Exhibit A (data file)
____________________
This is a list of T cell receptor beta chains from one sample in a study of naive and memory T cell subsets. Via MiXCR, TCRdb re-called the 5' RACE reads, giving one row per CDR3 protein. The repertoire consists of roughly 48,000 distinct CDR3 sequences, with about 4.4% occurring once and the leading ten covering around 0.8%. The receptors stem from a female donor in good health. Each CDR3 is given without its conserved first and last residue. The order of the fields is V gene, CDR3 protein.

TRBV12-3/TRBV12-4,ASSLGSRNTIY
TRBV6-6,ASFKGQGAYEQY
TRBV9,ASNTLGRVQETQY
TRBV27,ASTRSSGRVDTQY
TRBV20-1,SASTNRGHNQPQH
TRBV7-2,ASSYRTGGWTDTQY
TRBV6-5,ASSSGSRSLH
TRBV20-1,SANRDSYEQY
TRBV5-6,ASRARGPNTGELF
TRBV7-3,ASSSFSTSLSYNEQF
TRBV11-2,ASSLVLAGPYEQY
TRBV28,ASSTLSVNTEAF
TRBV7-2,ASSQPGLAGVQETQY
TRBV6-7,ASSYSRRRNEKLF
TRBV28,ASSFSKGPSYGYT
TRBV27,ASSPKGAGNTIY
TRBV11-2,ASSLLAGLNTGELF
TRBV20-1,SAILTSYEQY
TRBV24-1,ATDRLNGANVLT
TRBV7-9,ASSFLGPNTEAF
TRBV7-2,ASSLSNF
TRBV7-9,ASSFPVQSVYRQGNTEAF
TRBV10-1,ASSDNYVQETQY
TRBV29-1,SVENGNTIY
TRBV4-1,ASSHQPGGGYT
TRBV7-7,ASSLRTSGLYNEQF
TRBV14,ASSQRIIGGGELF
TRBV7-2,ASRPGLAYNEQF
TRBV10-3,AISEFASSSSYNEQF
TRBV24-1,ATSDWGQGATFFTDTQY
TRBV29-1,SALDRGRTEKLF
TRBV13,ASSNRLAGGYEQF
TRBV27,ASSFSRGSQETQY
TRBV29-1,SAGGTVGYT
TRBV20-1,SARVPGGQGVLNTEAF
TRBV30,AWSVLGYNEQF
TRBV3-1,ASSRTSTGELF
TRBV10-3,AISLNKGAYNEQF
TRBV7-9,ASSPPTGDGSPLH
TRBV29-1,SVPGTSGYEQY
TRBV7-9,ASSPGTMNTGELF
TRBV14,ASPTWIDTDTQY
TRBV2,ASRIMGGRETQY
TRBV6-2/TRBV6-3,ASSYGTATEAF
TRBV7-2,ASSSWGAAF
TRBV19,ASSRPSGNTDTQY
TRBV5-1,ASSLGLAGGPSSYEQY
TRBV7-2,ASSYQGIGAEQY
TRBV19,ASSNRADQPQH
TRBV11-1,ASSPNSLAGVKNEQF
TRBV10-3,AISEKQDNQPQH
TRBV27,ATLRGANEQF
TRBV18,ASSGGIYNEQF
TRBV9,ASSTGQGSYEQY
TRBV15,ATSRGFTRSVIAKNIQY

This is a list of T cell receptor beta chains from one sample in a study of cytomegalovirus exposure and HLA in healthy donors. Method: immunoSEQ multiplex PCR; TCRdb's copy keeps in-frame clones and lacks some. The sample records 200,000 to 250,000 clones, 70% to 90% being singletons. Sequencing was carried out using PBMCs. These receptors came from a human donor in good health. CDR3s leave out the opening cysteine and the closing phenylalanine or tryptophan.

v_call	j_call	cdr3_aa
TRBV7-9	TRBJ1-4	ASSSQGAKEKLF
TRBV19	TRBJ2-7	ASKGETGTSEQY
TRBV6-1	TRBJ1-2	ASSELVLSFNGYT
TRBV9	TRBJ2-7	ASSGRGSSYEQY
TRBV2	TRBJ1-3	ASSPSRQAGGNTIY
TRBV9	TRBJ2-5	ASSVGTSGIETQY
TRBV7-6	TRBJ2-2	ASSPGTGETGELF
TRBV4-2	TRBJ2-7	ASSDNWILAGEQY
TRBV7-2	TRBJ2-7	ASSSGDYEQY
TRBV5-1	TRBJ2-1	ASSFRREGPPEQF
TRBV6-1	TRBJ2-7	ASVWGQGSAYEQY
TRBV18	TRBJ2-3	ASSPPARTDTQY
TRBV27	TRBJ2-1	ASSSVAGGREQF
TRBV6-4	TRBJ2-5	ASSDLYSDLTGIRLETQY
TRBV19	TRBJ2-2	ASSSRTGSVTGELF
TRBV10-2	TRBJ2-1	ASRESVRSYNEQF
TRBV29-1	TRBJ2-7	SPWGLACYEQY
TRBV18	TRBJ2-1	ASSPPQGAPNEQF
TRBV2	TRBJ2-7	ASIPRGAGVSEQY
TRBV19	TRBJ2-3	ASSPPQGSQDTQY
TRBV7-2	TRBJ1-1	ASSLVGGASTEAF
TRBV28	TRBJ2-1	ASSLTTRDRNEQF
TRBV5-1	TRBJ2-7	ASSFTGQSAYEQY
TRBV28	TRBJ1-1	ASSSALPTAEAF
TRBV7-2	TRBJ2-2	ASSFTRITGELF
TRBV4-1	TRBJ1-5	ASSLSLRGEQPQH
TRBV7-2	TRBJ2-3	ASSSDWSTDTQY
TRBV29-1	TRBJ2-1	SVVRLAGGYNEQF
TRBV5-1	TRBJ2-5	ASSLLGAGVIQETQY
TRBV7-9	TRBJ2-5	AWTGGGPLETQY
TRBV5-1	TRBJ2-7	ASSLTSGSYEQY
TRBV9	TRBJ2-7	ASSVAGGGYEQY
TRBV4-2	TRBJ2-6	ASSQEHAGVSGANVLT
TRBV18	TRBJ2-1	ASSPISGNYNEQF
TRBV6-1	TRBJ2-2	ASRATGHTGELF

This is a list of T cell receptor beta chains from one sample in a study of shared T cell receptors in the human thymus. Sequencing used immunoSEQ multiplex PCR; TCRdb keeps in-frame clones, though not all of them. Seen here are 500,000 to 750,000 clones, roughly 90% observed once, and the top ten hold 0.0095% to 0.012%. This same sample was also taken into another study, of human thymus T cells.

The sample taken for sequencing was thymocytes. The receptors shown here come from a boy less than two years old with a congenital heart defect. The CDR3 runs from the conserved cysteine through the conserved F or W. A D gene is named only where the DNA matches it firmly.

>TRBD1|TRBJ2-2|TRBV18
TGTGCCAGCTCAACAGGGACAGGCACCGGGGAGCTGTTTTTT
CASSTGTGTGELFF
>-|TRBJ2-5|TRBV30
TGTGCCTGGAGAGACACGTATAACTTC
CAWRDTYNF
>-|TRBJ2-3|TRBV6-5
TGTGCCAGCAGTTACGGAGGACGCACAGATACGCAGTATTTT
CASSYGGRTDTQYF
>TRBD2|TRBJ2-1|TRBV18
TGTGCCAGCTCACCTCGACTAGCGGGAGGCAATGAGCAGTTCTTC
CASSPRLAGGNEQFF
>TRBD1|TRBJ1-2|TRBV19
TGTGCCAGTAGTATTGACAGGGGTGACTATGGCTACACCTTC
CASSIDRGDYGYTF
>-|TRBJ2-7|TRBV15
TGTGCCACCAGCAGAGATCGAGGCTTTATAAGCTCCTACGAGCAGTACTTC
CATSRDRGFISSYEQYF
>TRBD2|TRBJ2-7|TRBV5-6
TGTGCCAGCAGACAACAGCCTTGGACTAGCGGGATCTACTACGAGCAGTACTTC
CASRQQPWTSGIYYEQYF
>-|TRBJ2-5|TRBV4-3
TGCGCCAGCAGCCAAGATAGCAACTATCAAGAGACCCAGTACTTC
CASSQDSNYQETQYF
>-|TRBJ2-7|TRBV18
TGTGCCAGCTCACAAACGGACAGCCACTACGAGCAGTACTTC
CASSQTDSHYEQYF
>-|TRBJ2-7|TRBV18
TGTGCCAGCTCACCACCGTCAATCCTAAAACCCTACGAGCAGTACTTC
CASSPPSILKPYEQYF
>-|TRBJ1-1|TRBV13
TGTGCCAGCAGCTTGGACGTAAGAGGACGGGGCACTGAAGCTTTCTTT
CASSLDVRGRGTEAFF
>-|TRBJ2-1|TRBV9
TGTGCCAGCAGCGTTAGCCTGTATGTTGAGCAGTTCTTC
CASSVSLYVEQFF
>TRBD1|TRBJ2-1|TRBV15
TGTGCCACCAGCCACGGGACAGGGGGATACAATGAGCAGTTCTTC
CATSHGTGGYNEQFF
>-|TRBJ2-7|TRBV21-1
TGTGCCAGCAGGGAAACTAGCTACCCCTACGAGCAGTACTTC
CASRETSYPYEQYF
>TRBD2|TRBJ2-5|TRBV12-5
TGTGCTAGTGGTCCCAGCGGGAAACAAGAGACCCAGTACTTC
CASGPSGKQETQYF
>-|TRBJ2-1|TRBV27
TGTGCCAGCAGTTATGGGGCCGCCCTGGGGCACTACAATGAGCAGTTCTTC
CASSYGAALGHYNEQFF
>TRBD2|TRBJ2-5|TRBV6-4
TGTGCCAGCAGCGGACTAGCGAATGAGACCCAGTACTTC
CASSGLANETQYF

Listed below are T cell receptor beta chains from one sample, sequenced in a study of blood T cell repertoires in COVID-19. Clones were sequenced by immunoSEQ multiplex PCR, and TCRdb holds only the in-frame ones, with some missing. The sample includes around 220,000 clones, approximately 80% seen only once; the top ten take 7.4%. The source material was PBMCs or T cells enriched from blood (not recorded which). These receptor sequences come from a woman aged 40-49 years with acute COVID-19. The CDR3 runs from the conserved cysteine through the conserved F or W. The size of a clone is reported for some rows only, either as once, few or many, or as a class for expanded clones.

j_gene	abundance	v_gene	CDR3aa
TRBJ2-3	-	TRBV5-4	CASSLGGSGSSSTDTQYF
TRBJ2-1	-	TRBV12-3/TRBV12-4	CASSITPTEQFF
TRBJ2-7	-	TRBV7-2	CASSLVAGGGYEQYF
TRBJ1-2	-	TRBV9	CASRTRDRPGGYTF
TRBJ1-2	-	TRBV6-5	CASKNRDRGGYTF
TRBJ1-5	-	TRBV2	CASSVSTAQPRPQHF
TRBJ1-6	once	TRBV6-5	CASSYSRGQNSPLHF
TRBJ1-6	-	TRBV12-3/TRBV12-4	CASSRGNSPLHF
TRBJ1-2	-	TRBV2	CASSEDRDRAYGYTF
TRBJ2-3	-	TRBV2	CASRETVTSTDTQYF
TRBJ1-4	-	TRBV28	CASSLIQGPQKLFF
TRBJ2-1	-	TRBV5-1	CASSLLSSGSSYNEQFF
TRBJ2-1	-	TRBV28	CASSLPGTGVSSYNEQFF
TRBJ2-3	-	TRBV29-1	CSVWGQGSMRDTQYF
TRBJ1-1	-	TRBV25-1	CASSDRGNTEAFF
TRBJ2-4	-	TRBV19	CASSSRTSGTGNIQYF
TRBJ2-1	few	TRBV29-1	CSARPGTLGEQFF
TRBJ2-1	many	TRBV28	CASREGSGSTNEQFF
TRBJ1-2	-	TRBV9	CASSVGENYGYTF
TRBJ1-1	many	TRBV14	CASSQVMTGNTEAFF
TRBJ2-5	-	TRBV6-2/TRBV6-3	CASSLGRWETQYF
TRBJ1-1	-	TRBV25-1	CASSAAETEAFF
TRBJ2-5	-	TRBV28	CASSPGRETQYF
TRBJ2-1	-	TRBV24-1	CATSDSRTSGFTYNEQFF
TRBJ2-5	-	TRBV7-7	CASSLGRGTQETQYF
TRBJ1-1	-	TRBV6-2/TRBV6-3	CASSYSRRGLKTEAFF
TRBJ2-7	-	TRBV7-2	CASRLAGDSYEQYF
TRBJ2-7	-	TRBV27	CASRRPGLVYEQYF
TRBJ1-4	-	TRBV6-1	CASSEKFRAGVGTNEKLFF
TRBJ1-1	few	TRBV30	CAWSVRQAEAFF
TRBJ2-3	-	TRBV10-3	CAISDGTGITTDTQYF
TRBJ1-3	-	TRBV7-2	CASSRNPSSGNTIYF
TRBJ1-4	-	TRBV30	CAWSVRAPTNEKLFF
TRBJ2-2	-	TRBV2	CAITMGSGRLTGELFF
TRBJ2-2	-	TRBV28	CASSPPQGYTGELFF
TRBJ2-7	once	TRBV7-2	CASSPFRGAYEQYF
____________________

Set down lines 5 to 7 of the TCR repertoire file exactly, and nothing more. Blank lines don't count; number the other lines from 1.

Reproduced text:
TRBV27,ASTRSSGRVDTQY
TRBV20-1,SASTNRGHNQPQH
TRBV7-2,ASSYRTGGWTDTQY